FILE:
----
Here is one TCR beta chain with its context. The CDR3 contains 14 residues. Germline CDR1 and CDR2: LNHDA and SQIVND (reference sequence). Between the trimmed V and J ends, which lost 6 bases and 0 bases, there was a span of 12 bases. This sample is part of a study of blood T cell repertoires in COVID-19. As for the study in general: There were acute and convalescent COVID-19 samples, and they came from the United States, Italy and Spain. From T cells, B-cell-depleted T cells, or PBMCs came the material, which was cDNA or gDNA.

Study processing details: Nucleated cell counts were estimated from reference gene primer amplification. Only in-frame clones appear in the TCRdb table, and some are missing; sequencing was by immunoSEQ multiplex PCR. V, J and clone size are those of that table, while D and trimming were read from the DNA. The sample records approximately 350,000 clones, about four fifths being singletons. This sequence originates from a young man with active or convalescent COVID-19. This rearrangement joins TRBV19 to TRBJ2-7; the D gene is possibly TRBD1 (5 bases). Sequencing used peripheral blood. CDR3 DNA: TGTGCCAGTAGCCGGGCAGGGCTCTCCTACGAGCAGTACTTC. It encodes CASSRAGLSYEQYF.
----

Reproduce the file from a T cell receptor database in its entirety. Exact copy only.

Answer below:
Here is one TCR beta chain with its context. The CDR3 contains 14 residues. Germline CDR1 and CDR2: LNHDA and SQIVND (reference sequence). Between the trimmed V and J ends, which lost 6 bases and 0 bases, there was a span of 12 bases. This sample is part of a study of blood T cell repertoires in COVID-19. As for the study in general: There were acute and convalescent COVID-19 samples, and they came from the United States, Italy and Spain. From T cells, B-cell-depleted T cells, or PBMCs came the material, which was cDNA or gDNA.

Study processing details: Nucleated cell counts were estimated from reference gene primer amplification. Only in-frame clones appear in the TCRdb table, and some are missing; sequencing was by immunoSEQ multiplex PCR. V, J and clone size are those of that table, while D and trimming were read from the DNA. The sample records approximately 350,000 clones, about four fifths being singletons. This sequence originates from a young man with active or convalescent COVID-19. This rearrangement joins TRBV19 to TRBJ2-7; the D gene is possibly TRBD1 (5 bases). Sequencing used peripheral blood. CDR3 DNA: TGTGCCAGTAGCCGGGCAGGGCTCTCCTACGAGCAGTACTTC. It encodes CASSRAGLSYEQYF.